What a Mentor Can Do

 

By MaryLou Faddick

Patsy with Q Fund Students

Remember for a moment your favorite teacher.  The one who “got you”, the one who truly cared, pushed you beyond what even you thought you were capable of doing.  The teacher who enriched your life.  This is the story of one of those teachers.  And the remarkable part is that she has accomplished this everywhere she entered a classroom in Colorado and in the hills of Guatemala.  Her name is Patricia Schmitz.  Everyone knows her as Patsy.

 

At the end of the 60’s, Patsy and her new husband, Steve, joined the Peace Corps, were sent to Venezuela, immediately getting to work teaching in rural villages for Patsy and setting up NGO support for Steve.  With their fluent Spanish they were able to understand and participate in the daily lives of the people.  This sense of true service infused their lives.  When their Peace Corps service ended, they bought a car and drove home, stopping in Guatemala.  That was a show- stopper for Patsy.  She found it beautiful, charming, filled with beautiful people weaving eye catching fabrics.  She knew she would return.

Return she did.  First with Friendship Bridge, and then with Connie and Ted Ning in their incredible new project Starfish.  Patsy’s unique talent is that she weaves her awesome talent in 

the arts with her ability to be present to each student, each young woman she works with.  While they “make” something

together that special quality of trust is building between them, giving the young student the gift of a woman who understands them and supports their yearnings to do something special in their life.  That is what is so powerful about that interaction, the life-changing power of mentorship.

 

Patsy’s years in the classrooms of a school she and Steve helped found brought that same magic.  Her classrooms sparked children Pre-Kindergarten through high school to dig deep into themselves to find their creative self and enjoy the process.  Her special talent of integrating art with Spanish, and practicing those important social skills that a classroom is uniquely able to do, served everyone of her students.  In her Colorado classrooms, Patsy was the quiet star.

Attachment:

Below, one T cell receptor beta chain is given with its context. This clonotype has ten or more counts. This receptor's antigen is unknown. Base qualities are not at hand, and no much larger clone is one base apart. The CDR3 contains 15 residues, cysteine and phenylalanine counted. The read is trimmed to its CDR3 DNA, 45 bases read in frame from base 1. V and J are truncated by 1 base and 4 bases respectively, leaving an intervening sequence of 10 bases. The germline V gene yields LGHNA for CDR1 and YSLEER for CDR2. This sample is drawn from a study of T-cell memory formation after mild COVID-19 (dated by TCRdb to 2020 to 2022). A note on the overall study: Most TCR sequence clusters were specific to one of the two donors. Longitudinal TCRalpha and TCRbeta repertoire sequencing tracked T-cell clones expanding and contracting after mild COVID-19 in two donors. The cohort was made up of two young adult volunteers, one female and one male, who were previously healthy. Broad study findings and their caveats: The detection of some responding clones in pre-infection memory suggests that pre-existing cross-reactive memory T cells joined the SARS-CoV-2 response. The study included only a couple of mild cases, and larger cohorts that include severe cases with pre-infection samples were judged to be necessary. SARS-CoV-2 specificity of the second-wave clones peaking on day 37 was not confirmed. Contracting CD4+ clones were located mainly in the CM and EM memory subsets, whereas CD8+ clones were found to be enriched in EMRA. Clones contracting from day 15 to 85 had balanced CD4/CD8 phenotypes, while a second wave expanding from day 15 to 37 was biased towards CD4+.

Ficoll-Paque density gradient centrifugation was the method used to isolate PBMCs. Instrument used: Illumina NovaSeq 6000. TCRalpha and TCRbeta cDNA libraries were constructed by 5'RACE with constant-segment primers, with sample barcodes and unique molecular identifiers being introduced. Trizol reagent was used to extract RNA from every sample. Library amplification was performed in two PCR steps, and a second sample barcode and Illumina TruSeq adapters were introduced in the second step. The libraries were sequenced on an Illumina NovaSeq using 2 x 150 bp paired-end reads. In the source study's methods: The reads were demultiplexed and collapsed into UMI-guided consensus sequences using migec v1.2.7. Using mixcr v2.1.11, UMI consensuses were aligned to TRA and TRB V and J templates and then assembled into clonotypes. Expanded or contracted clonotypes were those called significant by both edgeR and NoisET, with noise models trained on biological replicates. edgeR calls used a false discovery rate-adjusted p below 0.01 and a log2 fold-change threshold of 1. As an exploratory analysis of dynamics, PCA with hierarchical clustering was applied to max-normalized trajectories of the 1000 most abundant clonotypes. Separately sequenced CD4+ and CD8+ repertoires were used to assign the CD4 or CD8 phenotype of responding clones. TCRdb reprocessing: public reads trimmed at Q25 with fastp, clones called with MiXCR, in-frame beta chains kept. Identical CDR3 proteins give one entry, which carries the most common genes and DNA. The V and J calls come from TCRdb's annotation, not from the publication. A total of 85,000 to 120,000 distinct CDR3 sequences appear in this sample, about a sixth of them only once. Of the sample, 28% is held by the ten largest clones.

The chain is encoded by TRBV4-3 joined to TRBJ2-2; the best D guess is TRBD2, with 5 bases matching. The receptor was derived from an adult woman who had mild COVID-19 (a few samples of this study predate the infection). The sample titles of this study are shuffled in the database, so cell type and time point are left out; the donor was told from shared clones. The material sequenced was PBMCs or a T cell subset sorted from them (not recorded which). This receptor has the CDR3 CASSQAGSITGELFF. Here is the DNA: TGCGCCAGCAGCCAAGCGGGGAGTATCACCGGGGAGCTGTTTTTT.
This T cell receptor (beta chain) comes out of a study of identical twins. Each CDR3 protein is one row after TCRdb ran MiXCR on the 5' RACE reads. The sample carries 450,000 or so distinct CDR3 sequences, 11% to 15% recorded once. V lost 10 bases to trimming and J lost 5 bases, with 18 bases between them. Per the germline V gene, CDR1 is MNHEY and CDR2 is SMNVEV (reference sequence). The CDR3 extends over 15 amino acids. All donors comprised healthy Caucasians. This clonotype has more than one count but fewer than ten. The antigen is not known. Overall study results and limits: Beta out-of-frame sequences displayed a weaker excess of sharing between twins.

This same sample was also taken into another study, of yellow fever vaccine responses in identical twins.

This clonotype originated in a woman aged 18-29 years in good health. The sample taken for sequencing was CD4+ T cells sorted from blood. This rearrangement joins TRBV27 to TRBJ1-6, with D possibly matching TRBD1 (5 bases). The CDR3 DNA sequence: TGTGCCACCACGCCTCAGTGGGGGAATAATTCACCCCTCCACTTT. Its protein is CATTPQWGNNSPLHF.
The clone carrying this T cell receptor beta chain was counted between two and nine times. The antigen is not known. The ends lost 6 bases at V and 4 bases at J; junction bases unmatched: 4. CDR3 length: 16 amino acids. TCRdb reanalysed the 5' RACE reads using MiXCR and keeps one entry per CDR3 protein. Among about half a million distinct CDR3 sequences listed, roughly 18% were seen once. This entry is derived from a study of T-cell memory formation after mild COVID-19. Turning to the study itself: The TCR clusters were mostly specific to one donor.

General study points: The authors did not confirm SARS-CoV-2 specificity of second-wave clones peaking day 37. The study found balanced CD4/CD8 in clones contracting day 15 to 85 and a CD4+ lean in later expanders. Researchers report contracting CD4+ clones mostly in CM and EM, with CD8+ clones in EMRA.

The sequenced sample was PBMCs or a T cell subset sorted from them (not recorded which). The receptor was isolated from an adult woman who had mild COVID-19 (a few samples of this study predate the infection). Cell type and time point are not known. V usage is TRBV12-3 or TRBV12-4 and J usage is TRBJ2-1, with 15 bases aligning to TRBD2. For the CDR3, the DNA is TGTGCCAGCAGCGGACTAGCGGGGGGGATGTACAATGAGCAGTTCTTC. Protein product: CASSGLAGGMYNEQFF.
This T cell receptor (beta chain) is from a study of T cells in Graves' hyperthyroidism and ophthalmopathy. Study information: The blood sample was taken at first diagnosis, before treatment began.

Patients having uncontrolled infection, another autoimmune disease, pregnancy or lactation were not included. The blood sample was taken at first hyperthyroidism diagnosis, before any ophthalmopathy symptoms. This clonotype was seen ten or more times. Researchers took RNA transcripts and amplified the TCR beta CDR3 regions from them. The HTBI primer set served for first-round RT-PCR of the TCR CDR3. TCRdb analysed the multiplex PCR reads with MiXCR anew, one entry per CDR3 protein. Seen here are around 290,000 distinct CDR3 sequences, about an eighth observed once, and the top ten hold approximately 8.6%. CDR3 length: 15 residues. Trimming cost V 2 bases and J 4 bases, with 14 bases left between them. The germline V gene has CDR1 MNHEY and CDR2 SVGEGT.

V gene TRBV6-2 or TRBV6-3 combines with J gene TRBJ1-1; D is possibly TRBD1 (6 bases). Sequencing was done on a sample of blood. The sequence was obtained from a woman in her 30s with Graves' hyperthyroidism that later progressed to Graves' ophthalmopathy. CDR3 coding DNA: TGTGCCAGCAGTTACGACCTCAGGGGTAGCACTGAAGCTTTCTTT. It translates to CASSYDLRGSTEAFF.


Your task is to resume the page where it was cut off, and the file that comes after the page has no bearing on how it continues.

Now, each year, Patsy brings those same skills to the young women learning at MAIA and the Quetzal University Fund.  These young women of Pana, Santiago, Solala know Patsy.  They trust her.  She is not just their mentor; she is their trusted American friend who has believed in them all these years, spent untold hours bringing them books, art materials, and her own unique brand of support that lets each young woman know she can be who she dreams of being.  Patsy exemplifies

the unique gift of the Q Fund - the ability to provide excellent mentoring to these young women.

 

There is a powerful “magic” in teaching.  Patsy Schmitz is proof of that incredible “magic.”  The Q Fund is fortunate to have Patsy as one of the American mentors who bring these young women that inner knowing that indeed, they can succeed.  And succeed is what they are doing.

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